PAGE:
Rents in Noida on a downward slide

With rental values in Noida witnessing a steady decrease over the years, we look at whether it makes sense for home seekers to buy a house or merely move into a rented accommodation

Pramod Varshney shifted to a rented 2-BHK flat in Noida’s Sector 137, a couple of years back, at a rental of Rs 13,500 per month. The lease agreement specified a 10% hike in rentals, every year. By that commitment, Varshney’s should now pay a rent of over Rs 16,000. However, the amount that he pays today, is Rs 12,500 per month.

“Initially, I felt that my rent was reasonable, as I used to shell out Rs 22,000 for a 2-BHK flat in Delhi. Later, I came to know that the neighbours were paying even lesser. Moreover, with the kind of unoccupied flats in the vicinity and the owners looking for tenants, Noida has turned out to be a renters’ paradise,” says Varshney.

There are many tenants like Varshney, in Noida, who are either renegotiating with their landlords for a lower rental amount, or shifting to another flat in the neighbourhood at a lesser rent.

Oversupply in a short span of time, has created a unique opportunity for tenants in Noida’s property market. However, this is not good news for the investors, who are stuck with their projects owing to a stagnant resale market and the lack of returns on investment in terms of rental yields.

See also: Noida homes to cost more, following steep hike in residential land rates


Rental yields in Noida, and rest of the country

According to data available with Track2Realty, in the last five years, when home sales decreased sharply, the rental yields increased across the country.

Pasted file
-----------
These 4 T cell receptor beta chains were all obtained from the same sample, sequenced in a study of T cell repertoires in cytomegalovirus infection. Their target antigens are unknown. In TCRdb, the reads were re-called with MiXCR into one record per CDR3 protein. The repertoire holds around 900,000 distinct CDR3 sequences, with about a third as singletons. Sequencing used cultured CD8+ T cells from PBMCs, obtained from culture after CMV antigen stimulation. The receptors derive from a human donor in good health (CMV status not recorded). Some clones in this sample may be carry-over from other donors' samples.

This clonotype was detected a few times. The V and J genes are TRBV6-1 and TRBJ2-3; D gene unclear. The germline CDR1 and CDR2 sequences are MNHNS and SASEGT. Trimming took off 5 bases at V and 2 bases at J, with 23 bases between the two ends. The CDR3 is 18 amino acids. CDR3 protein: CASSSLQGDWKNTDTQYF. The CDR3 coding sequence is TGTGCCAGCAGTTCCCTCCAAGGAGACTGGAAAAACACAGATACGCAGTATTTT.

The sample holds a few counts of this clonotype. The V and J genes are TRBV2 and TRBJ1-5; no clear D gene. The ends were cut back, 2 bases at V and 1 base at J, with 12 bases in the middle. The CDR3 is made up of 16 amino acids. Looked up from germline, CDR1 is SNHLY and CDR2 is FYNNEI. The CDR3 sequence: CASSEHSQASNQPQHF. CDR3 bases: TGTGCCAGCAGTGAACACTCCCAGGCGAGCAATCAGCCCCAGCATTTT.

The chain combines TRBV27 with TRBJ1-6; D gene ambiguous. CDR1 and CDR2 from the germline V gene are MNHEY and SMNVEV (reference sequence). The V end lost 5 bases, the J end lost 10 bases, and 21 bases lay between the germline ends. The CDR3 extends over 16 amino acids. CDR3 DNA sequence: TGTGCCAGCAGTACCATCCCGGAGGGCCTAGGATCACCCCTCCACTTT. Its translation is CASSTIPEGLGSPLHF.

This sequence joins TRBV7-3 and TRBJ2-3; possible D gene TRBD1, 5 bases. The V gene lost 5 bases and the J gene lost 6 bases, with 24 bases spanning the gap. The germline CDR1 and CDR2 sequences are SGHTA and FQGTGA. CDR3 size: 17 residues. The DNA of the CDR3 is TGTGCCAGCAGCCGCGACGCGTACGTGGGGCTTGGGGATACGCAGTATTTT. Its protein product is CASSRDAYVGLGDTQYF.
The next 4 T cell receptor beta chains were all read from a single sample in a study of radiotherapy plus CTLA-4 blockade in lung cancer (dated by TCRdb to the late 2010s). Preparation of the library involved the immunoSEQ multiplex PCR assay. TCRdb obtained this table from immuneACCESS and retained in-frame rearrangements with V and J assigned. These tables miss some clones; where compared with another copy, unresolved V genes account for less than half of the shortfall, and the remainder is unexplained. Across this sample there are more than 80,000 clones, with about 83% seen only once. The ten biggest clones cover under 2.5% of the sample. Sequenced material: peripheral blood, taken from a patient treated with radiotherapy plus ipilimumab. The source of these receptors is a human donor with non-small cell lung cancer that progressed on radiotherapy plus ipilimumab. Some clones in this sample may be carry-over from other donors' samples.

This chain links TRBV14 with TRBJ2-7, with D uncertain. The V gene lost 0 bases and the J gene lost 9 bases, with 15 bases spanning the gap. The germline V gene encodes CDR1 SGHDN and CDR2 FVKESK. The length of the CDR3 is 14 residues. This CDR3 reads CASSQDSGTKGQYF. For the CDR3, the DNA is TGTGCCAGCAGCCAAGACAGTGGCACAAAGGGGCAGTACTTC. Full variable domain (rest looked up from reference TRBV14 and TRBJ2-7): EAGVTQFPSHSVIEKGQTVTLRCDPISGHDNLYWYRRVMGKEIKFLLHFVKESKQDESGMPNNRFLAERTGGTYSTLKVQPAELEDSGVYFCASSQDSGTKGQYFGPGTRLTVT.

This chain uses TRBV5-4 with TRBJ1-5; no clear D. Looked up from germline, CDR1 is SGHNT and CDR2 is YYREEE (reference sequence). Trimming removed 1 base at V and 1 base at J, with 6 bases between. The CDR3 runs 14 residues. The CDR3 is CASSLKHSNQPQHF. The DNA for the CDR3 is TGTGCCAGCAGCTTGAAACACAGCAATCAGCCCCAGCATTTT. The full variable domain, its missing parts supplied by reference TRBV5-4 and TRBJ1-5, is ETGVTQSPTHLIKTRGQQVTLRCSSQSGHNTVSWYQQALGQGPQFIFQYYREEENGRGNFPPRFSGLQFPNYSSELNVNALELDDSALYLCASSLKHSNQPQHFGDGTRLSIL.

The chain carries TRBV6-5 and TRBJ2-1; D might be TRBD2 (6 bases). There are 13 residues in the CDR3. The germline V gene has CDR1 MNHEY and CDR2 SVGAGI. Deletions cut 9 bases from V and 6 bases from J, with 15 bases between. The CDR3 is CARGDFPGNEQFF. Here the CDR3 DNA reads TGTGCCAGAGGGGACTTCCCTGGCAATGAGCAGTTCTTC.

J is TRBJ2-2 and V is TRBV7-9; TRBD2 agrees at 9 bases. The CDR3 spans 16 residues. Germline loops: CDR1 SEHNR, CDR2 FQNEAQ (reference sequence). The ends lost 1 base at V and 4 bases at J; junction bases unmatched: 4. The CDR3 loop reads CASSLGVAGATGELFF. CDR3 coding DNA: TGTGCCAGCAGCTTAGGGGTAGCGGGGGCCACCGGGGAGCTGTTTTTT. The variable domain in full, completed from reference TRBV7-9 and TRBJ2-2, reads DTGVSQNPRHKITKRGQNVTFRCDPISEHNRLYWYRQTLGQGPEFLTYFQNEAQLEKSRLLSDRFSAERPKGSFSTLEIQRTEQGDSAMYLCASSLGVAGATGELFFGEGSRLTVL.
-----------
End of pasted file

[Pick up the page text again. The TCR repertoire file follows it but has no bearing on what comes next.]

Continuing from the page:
• In Bengaluru, it shot up from 2.7% to 3.5%.
  • Similarly, in Mumbai, it increased from 2.5% to nearly 3%.
  • In Delhi, it went up to 2% from a modest 1.5%.
  • However, in Noida, it has decreased from 1.8% to 1.5%, despite the fresh supply of units, with ultra-modern amenities.

An earlier report by Colliers India, also pointed out that rental rates in most areas of Noida, have either remained stagnant or reduced. In some areas like Sector 92 and 93, it fell by 6%. The report also showed a 16% drop in rentals in Noida’s Sector 44, the maximum in the entire city.

“In the first half of the year, possession of 6,000 apartments were given, in Sectors 45, 74, 75 and 76. While many owners have shifted into these units, many have also given them up on rent. With more rental properties available in new apartments, people from existing rental properties have shifted to these cheaper apartments with better amenities,” said the Colliers report.


Should you rent or buy a house in Noida?

The oversupply and the drop in rental rates, have also prompted prospective home buyers to reconsider their options.

“Why should I even think of buying a house in Noida today, when I can live in an apartment worth Rs 1 crore, by paying just Rs 16,000 as monthly rent?” questions Prashant Dahiya, who was initially looking to buy a home in Noida but is now living in a rented accommodation. “The probability of capital appreciation is nowhere near even the safest bank fixed deposit returns. Moreover, the rental yields are around 1.5% and constantly decreasing and the availability of rental housing is way beyond demand,” says Dahiya, justifying his decision.

Nikhil Hawelia, managing director of the Hawelia Group, however, feels that the potential of Noida’s real estate market, cannot be evaluated on the basis of its rental yields alone. As Noida happens to be an affordable market, the rental returns are bound to be on the lower side, he maintains.

“The rental yields in most of the markets have softened. In Noida, as the ticket size of the property has always been on the lower side, it gives the impression of a crash, which is not the case,” says Hawelia.


The rental market in Noida

  • Noida has the lowest rental returns among the top cities, at 1%-1.5%.
  • Oversupply has dented capital appreciation, as well as rental yields.
  • Rental returns are constantly decreasing, despite the supply of new units having better amenities.
  • Emerging locations are worst hit, as the existing tenants are renegotiating for lower rents.

(The writer is CEO, Track2Realty)


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